Kinematic and structural development of the C  ankiri Basin(Central Anatolia, Turkey): a paleostress inversion study  Nuretdin Kaymakci a, *, Stanley H. White  b , Paul M. Vandijk  c a  Geological Engineering Department, Faculty of Engineering, Middle East Technical University, 06531-Ankara, Turkey  b  Faculty of Earth Sciences, Utrecht University, Budapestlaan 4, 3508 Utrecht, The Netherlands c  ITC Hengelosestr 99, P.O. Box 6, 7500 AA Enschede, The Netherlands Received 13 November 2002; accepted 23 January 2003 Abstract Three different deformation phases have been recognized in the southern part of the C  ankırı Basin from (1) the major structures and (2) through using paleostress inversion techniques for fault slip data. The deformation phases recognized from the paleostress data are correlated with those recognized from the major structures and dated accordingly. The first phase occurredin the Late Paleocene to pre-Burdigalian and is characterized by an oblique  r 2  and NNE–SSW to NE–SW trendingsubhorizontal  r 1  and WNW–ESE to NW–SE trending  r 3  patterns which indicate transcurrent deformation associated with acombination of thrusting and strike slip faulting (transpression) possibly due to indentation of the Kırs  ehir Block to the SakaryaContinent. The second phase occurred from the Burdigalian to the Serravallian and is characterized by a subvertical  r 1  andoblique  r 2  and  r 3 , which indicate oblique extension associated with normal faulting possibly due to a post-orogenic collapse.The third deformation phase is characterized by a vertical  r 2  while the other stresses were horizontal, which indicate regionaltranscurrent tectonics, which is correlated with the current transcurrent tectonics controlled by the North Anatolian Fault Zone. D  2003 Elsevier Science B.V. All rights reserved.  Keywords:  Paleostress inversion; C  ankırı; Kinematics; Transcurrent; Turkey 1. Introduction Paleostress inversion methods provide an estima-tion of the orientation of the principal stress axesusing fault slip data sets. The direction of slip isinferred from the fault slip data, which are assumedto record the direction of maximum shear stress on afault surface (Carey and Brunier, 1974; Etchecopar et al., 1981; Angelier, 1979, 1984, 1994; Petit andLaville, 1985; Means, 1987; Reches, 1987; Krantz,1988; Lisle, 1987; Doblas, 1998). The faults in three dimension may conform to the Coloumb criterion, but due to anisotropy and inherited planes of weakness,faults may develop at angles to principal stress direc-tions other than those predicted for isotropic media(Wojtal and Pershing, 1991). Wallace (1951) and Bott  (1959) suggested that slip on pre-existing surfacesoccurs parallel to the maximum resolved shear stress.After the pioneering paleostress inversion techniqueof  Carey and Brunier (1974), a number of paleostress techniques have been developed. They have been 0040-1951/03/$ - see front matter   D  2003 Elsevier Science B.V. All rights reserved.doi:10.1016/S0040-1951(03)00043-X* Corresponding author.  E-mail addresses:  nkaymakci@yahoo.com (N. Kaymakci),swhite@geo.uu.nl (S.H. White), vandijk@itc.nl (P.M. Vandijk).www.elsevier.com/locate/tectoTectonophysics 364 (2003) 85–113   N. Kaymakci et al. / Tectonophysics 364 (2003) 85–113 86  applied to fault slip data for a variety of tectoniccontext with consistent results. Thanks to this success, paleostress inversion procedures are becoming a rou-tine analytical technique in structural geology (Pollardet al., 1993).The purposes of this study are to apply paleostressinversion techniques to unravel the paleostress historyof the southern part of the C  ankırı Basin, includingthe Kırs  ehir Block (basement), and to constrain thetiming of each deformation phase. We relate theresults to the major structures that were active duringeach deformation phase. This is a complement toanother study carried out in the northern part of theC  ankırı Basin. Therefore, the numbering of subareasand the analytical and numerical procedures followthose outlined in detail in Kaymakci et al. (2000) and briefly described in Section 3. 2. Regional setting The C  ankırı Basin lies adjacent to the I˙zmir– Ankara–Erzincan Suture Zone along which theSakarya continent  (Pontides) and the Kırs  ehir Block (Taurides) (Fig. 1) are thought to have collided and amalgamated (S  engo n        r and Yılmaz, 1981; Tu n        ysu n        zand Dellalog˘lu, 1992). Besides being affected bycollisional processes, the C  ankırı Basin was sub- jected to further deformation in the post-Late Mio-cene as part of the Anatolian wedge caught betweenthe transcurrent  motions on the North and East Anatolian Faults (Fig. 1). This has resulted in a number of northwards convex dextral strike-slipfaults, which bifurcate from the North AnatolianFault Zone (NAFZ) (Barka and Hancock, 1984;S  engo n        r et al., 1985; Kaymakci and Koc  yig˘it, 1995).The Kızılırmak and Sungurlu Fault Zones are thetwo major splays of the NAFZ in this area, which partly controlled the Late Miocene evolution of theC  ankırı Basin (Fig. 2).The major structures defining the western, northernand eastern margin of the C  ankırı Basin are com pres-sional (Kaymakci, 2000; Kaymakci et al., 2000). They define a distinctive V -shape to the C  ankırı Basin (Figs.1 and 2). Along these faults, an ophiolitic me´lange andassociated Late Cretaceous volcano-sedimentary suc-cessions have been thrust over the basin fill (Akyu n       rek et al., 1984; Dellalog˘lu et al., 1992; Tu n        ysu n       z andDellalog˘lu, 1992; O n        zc  elik, 1994; Koc  yig˘it et al.,1995; Kaymakci et al., 1998, 2000). To the south,the granitoids of the Kırs  ehir Block delimit the south-ern margin of the basin and constitute the basement (Dellalog˘lu et al., 1992; Tu n        ysu n       z and Dellalog˘lu, 1992;Kaymakci, 2000).The other major structures that affected theC  ank ırı Basin are NE –SW trending strike-slip faults(see Figs. 1c and 2), namely, the Kızılırmak Fault  Zone (KFZ), Yag˘ basa Faras  lı Fault Zone (YFFZ),Sivritepe Fault Zone (STFZ) and the Ezinepazarı-Sungurlu Fault Zone (ESFZ), all of which splay off the NAFZ. They cross the basin and displace the basin fill, the rim, and the basement. The south-central part of the basin is dominated by generally NNW–SSE- to NE–SW-oriented normal faults (Fig.2). The southern area is dominated by the ESFZ, one of the major splays of the NAFZ (Fig. 1d) that partlyruptured during the Erzincan Earthquake (Mw. 7.9,26 December 1939).The fill of the C  ankırı Basin is more than 4 kmthick and accumulated during five different cycles of sedimentation (Fig. 3). The cycles are discussed in detail in Kaymakci (2000) and only a summary isgiven here. The oldest cycle comprises the LateCretaceous volcanoclastics and regressive shallowmarine units, and the Paleocene mixed environment red clastics and carbonates (O n       zc  elik, 1994; Kay-makci, 2000). The second cycle is a Paleocene toOligocene regressive flysch to molasse sequenceoverlain by a widespread thin (<100 m) nummuliticlimestone, Middle Eocene in age, that passes into very Fig. 1. (a) Inset map showing the geological outline of the Eastern Mediterranean area (modified after  Go n       ru n       r et al., 1984; S  engo n       r et al., 1984).EAAC: East Anatolian Accretionary Complex. (b) Active tectonic outline of Turkey and surrounding regions (modified after  Barka andHancock, 1984; S  engo n       r et al., 1985; Koc  yig˘it, 1989; O n       zc  elik, 1994; Kaymakci and Koc  yig˘it, 1995). C  B: C  ankırı Basin, DFZ: Dead Sea Fault Zone, EAFZ: East Anatolian Fault Zone, NAFZ: North Anatolian Fault Zone. Large black arrows are the movement directions of Arabian plateand Aegean–Anatolian Block. (c) Detailed tectono-stratigraphical map of the central Anatolia. Box shows the location of the study area.Concentric circles are major towns.  N. Kaymakci et al. / Tectonophysics 364 (2003) 85–113  87  Fig. 2. Geological map of the C  ankırı Basin. The numbers and the boxes indicate the locations of the subareas.  N .K a  y m a k   c i    e t   a l    . /   T  e c t   o n o  p h    y s  i    c s  3   6   4   (   2   0   0   3    )    8   5 –1  1   3    8   8    Fig. 3. Generalized tectono-stratigraphic column for the units exposed in and around the C  ankırı Basin. MN zones are after  Kaymakci et al.(2001b).  N. Kaymakci et al. / Tectonophysics 364 (2003) 85–113  89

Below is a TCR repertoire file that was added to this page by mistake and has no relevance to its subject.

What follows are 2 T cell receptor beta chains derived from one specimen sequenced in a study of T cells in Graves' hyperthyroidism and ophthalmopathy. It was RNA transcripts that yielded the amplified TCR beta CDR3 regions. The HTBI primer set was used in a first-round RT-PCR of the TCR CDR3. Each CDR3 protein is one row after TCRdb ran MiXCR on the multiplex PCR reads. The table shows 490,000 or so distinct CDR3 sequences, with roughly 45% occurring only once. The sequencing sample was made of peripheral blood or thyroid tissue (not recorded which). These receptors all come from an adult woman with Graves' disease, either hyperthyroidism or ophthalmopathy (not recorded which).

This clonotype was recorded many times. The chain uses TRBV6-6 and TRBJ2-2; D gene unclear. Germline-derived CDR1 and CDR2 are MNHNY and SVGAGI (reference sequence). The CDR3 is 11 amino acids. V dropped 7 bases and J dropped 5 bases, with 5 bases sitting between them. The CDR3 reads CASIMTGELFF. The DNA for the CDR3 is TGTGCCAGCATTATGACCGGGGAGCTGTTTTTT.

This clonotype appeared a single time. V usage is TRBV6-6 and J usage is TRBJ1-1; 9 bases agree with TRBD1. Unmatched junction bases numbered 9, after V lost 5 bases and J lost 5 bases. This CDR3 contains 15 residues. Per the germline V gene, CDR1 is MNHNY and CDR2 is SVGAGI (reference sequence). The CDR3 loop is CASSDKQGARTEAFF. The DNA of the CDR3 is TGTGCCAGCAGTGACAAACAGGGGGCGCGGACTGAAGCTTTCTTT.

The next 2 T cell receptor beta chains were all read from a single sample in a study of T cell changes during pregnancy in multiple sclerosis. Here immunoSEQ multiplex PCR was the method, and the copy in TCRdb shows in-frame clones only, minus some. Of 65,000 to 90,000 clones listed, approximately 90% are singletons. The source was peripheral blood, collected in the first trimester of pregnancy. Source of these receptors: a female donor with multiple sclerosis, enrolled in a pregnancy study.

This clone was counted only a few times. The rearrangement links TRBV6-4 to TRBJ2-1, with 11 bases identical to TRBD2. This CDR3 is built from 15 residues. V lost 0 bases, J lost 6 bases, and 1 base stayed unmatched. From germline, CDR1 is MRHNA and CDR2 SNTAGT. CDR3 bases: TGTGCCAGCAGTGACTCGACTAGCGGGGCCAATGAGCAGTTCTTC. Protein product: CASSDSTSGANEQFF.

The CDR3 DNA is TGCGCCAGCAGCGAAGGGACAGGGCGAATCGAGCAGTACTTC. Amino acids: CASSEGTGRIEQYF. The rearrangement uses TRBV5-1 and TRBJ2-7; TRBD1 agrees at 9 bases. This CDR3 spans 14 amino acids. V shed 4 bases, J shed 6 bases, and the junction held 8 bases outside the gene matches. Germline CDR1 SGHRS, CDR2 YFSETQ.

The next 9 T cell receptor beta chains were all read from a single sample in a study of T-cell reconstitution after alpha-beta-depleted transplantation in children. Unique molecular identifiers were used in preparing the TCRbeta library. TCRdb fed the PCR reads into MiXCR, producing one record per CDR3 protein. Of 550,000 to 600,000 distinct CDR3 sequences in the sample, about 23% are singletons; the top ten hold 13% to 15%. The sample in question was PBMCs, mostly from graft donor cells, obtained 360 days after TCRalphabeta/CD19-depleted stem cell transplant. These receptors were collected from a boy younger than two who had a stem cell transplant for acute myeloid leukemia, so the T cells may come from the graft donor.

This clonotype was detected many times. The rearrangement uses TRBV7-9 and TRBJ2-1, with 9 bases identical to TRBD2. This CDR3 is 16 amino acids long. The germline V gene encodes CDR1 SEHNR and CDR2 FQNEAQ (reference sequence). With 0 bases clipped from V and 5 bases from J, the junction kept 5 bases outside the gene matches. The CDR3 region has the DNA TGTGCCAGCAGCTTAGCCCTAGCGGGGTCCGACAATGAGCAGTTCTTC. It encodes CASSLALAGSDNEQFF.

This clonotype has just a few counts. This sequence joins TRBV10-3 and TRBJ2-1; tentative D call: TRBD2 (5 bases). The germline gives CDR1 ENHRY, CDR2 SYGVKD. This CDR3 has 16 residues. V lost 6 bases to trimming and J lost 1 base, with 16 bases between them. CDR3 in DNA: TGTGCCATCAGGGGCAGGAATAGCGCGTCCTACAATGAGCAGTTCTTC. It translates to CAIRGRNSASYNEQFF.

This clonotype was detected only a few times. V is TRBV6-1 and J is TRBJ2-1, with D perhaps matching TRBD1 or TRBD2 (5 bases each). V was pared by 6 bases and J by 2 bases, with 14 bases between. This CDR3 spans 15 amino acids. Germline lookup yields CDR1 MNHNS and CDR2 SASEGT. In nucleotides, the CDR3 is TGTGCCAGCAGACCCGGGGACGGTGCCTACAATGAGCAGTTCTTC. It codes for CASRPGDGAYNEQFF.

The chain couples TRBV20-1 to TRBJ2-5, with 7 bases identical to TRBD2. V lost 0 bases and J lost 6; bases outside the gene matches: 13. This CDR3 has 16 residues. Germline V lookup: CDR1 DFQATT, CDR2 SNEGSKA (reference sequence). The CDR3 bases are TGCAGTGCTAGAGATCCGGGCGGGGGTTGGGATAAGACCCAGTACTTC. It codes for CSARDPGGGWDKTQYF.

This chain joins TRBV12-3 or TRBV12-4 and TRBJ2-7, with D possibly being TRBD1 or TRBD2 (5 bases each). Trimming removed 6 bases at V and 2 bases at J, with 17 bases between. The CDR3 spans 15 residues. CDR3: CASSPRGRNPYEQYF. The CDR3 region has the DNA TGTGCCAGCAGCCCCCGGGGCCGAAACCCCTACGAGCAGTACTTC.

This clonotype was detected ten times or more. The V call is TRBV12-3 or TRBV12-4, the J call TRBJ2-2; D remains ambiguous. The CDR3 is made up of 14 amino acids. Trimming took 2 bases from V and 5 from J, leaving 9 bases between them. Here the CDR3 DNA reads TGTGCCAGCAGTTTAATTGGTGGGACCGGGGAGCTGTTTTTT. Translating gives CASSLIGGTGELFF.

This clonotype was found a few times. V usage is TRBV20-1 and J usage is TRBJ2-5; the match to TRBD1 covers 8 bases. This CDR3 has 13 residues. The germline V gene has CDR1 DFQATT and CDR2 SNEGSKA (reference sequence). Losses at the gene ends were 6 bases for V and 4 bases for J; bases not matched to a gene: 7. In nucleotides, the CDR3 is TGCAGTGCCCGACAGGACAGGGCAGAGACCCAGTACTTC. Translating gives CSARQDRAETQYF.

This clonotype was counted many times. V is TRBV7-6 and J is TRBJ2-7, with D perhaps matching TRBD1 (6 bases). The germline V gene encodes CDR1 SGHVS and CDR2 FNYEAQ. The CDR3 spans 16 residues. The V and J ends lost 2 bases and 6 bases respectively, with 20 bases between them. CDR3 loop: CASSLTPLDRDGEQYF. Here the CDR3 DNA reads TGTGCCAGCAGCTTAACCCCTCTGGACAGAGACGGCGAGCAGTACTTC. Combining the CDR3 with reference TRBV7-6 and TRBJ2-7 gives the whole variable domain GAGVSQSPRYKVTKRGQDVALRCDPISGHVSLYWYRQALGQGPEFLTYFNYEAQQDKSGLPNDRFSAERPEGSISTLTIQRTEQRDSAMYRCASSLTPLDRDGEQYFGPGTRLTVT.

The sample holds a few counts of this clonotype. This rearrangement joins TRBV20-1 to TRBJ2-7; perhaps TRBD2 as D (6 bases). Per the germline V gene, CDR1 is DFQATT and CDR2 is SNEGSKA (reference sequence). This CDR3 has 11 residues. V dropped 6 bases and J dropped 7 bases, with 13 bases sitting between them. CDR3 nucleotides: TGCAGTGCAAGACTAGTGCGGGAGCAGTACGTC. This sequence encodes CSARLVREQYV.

Related Search
Similar documents
View more...
We Need Your Support
Thank you for visiting our website and your interest in our free products and services. We are nonprofit website to share and download documents. To the running of this website, we need your help to support us.

Thanks to everyone for your continued support.

No, Thanks